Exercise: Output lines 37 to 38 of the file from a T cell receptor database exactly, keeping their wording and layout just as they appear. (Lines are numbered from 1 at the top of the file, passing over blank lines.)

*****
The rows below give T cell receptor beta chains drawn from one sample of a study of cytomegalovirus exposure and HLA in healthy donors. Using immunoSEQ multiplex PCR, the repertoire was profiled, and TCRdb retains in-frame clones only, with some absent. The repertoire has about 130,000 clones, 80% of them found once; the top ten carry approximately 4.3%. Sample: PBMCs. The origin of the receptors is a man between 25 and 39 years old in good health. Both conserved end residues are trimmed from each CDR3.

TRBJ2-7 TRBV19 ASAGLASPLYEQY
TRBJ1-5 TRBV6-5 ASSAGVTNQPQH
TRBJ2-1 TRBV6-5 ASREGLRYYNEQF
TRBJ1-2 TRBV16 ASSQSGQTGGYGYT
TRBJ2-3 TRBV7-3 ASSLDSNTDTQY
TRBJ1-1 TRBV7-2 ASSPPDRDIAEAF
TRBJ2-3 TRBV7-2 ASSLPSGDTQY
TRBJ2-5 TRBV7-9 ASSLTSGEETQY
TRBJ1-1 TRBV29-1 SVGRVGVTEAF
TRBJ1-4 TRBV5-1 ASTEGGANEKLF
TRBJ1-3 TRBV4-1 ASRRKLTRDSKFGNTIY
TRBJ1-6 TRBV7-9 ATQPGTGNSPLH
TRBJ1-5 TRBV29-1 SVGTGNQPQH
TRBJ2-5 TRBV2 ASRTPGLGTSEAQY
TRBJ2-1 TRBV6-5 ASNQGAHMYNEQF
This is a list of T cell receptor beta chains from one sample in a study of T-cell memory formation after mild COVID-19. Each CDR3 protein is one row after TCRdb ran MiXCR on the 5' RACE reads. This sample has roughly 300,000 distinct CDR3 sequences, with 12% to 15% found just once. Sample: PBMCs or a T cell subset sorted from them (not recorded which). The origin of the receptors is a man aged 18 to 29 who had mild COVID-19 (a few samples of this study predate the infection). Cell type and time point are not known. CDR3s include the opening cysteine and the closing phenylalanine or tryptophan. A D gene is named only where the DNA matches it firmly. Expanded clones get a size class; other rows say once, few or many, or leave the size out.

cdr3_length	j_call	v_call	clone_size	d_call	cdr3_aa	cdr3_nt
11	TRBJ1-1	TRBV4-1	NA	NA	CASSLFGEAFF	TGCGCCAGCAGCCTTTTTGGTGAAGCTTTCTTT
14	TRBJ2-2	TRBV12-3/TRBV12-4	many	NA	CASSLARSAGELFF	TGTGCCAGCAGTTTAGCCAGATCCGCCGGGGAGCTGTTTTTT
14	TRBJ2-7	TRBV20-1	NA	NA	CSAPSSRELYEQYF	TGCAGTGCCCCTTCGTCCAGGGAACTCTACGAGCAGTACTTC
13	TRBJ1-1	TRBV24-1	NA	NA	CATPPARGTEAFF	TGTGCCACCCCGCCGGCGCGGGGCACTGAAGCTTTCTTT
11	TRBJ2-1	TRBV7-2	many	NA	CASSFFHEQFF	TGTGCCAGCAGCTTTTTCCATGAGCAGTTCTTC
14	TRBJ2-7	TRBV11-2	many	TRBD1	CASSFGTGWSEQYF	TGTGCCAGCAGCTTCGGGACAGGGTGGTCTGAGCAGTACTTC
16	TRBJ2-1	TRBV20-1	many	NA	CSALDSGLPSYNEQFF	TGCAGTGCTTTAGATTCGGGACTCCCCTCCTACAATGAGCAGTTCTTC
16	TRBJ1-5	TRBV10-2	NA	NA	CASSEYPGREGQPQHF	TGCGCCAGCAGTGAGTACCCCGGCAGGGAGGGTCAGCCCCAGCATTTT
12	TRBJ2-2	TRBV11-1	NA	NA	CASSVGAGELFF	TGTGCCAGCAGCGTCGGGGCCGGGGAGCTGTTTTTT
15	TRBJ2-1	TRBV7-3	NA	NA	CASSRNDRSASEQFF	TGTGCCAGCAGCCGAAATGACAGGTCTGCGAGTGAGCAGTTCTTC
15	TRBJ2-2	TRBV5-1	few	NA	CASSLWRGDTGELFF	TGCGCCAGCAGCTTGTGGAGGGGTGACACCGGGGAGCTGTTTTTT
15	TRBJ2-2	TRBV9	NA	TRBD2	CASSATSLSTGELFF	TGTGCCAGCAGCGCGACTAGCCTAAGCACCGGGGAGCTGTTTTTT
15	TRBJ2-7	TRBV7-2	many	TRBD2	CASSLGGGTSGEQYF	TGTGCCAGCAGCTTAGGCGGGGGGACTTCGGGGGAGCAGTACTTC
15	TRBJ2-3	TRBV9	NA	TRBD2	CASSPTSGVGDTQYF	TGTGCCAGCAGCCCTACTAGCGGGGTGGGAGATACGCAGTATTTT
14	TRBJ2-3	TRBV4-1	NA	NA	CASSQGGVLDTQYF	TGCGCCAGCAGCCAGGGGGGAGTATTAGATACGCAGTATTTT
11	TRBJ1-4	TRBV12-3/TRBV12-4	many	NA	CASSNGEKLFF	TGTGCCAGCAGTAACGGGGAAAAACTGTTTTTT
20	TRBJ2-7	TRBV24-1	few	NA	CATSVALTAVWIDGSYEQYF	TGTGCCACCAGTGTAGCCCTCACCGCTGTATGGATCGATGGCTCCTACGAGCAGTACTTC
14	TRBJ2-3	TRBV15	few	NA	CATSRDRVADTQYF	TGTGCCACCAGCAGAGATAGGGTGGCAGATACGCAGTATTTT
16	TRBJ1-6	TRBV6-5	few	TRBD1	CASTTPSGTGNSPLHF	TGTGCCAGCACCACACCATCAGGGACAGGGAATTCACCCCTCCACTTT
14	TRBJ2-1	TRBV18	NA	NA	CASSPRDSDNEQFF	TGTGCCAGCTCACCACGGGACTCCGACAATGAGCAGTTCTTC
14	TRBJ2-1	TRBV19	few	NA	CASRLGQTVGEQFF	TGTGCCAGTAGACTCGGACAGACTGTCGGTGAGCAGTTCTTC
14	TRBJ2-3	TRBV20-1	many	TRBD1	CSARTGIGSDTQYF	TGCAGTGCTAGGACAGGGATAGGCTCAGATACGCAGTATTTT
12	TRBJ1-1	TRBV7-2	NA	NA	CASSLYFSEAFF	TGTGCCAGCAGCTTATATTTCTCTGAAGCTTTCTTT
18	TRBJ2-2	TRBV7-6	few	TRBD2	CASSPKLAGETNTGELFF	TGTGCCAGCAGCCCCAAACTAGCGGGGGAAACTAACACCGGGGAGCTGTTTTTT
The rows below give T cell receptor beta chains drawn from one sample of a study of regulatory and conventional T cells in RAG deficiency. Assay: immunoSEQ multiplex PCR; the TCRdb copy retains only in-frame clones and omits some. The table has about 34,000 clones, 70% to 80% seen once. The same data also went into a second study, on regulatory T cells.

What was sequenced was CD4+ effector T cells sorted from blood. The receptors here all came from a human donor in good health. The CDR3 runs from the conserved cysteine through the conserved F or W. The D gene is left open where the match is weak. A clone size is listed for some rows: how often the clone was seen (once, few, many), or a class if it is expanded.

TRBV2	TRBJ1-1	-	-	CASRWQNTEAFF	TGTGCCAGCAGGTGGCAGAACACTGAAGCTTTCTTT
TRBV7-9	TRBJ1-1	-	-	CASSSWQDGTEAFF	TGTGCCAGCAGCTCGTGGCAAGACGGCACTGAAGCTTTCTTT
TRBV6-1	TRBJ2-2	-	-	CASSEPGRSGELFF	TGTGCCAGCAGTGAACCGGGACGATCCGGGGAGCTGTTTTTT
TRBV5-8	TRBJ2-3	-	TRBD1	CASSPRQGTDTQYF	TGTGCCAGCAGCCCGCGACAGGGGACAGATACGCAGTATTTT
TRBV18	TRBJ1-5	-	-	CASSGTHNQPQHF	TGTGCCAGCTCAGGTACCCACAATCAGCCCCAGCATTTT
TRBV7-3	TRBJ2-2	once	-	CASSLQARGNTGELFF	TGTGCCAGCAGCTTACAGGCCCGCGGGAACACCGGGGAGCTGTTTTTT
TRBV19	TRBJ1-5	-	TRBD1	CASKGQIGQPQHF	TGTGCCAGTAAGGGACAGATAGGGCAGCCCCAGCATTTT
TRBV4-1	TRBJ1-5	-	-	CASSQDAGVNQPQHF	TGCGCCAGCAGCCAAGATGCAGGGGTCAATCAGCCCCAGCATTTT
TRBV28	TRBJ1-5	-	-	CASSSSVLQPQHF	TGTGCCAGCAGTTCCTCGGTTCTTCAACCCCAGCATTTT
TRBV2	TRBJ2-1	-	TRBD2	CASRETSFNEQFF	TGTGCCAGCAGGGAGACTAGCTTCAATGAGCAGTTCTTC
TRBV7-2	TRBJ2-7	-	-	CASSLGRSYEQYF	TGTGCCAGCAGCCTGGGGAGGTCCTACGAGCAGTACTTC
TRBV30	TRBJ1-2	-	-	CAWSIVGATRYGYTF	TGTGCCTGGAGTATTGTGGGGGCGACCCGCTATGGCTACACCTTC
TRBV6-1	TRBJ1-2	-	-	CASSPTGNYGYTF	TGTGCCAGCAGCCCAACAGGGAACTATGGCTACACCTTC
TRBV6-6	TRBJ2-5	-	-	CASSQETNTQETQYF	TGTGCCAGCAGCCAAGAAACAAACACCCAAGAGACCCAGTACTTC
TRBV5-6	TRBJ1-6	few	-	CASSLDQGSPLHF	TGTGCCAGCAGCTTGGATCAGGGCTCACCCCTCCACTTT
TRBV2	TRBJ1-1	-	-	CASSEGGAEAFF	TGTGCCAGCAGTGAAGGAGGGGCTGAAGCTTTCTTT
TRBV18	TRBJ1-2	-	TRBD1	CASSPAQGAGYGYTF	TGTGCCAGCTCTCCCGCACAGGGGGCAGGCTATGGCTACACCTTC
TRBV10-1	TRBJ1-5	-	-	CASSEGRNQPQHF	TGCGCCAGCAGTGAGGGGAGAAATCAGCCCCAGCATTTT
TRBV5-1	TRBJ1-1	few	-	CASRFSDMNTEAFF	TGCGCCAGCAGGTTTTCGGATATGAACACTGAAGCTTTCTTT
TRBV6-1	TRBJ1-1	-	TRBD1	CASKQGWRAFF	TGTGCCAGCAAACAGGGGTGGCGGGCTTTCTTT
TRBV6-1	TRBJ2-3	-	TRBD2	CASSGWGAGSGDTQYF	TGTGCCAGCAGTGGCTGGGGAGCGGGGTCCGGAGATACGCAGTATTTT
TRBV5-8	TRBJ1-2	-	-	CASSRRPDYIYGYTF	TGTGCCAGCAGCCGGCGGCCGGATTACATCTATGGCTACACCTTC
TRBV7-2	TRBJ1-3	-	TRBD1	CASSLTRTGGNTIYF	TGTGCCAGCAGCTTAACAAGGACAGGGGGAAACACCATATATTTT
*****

16	TRBJ1-6	TRBV6-5	few	TRBD1	CASTTPSGTGNSPLHF	TGTGCCAGCACCACACCATCAGGGACAGGGAATTCACCCCTCCACTTT
14	TRBJ2-1	TRBV18	NA	NA	CASSPRDSDNEQFF	TGTGCCAGCTCACCACGGGACTCCGACAATGAGCAGTTCTTC